FAQs regarding High Risk credit card authentication and security

With the increase in the number of cases of fraud using credit cards, fraudulent usage, identity theft and internet phishing, people get concerned about security while using their credit cards. Fraudulent usage of credit cards is very annoying and it leads to the damage of a trader’s credit. Hence, it is not surprising to see a number of people asking questions about credit card authentication and security. Following are a few frequently asked questions (FAQ) regarding security of credit cards:

-       How do store terminals or ATM know a consumer’s PIN number?

The personal identification number or PIN is most often used to authenticate a consumer’s identity when the ATM or credit card is used. When the PIN number is chosen for the first time by a consumer, it will be “encrypted” – storing in the form of secret codes of symbols and letters – which is stored either in databases of on magnetic stripes behind the credit card.

-       If the PIN number gets stored in databases, does it mean that credit-card employees or banks can access them?

The method of encryption used by credit cards and ATM is known as “one-way encryption”. This simplifies the verification process for a financial institution’s computer to verify the PIN and the one that is given. However, it is next to impossible to extract PIN codes in a text format from encrypted databases.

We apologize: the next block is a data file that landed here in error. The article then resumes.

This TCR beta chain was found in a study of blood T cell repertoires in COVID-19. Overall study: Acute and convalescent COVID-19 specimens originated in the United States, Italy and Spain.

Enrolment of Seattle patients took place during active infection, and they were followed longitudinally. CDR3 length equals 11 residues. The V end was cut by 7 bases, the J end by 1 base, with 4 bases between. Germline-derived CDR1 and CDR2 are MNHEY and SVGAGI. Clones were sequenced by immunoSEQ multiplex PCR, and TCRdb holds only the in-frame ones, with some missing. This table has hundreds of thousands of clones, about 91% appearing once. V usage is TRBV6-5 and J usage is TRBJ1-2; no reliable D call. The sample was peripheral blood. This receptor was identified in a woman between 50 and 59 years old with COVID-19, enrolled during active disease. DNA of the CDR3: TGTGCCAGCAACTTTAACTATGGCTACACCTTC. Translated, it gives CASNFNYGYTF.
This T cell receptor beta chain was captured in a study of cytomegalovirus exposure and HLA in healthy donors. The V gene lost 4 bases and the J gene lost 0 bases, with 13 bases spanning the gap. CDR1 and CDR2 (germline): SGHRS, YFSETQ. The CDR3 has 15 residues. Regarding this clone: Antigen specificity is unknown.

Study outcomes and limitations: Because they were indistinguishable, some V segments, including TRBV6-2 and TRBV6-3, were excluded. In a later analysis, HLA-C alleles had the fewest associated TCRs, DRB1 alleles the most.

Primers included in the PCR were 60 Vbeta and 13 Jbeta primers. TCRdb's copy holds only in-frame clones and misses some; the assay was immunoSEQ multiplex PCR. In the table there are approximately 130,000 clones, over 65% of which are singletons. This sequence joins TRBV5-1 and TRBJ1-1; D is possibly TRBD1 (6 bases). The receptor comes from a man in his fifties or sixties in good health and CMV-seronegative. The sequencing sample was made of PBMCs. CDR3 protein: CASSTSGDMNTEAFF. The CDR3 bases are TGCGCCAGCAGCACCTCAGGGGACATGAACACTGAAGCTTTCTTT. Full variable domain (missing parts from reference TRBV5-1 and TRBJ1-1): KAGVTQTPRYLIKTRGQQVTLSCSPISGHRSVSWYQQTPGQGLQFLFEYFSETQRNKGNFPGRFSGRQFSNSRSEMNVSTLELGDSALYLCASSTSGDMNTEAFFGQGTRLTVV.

-       How is the card “read” by the machine?

The stripe behind the ATM card or credit card is known as “magnetic stripe”. This stripe consists of several tine iron-based magnetic particles. A credit card can be written in the same manner in which computer hard drives are written, that is, by the changing charge of magnetic interaction. The stripe is written with a consumer’s identifying data and account number. When the card is swiped, the details are read and sent through a modem to the “acquirer” company – a firm which acquires payment guarantees from credit card companies on the basis of the details stored on the magnetic strip of a credit card.

-       Is it insecure and dangerous to buy online?

The information on the credit card is under less threat while it is being transmitted online when compared to handing a card t a clerk at a store. The real threat to the information on the credit card is not from hackers who hit online traders, or stealing information of credit cards via phone lines or modem. The real threat comes from 2 different directions:

-       Hackers who use back doors in order to get access of bank records, credit card firms and repositories of data.

-       The other danger is from a practice known as “phishing”.

In the case of phishing, the thieves of credit cards trick consumers to enter the credit card information and the consumer’s identification. They usually build web sites which look similar to sites such as American Express and Paypal in order to capture a consumer’s information so their own vested interests.

Contact one of our helpful account representatives to assist you in the setup of a high risk merchant account, high risk ach account or offshore merchant account for a high risk merchant.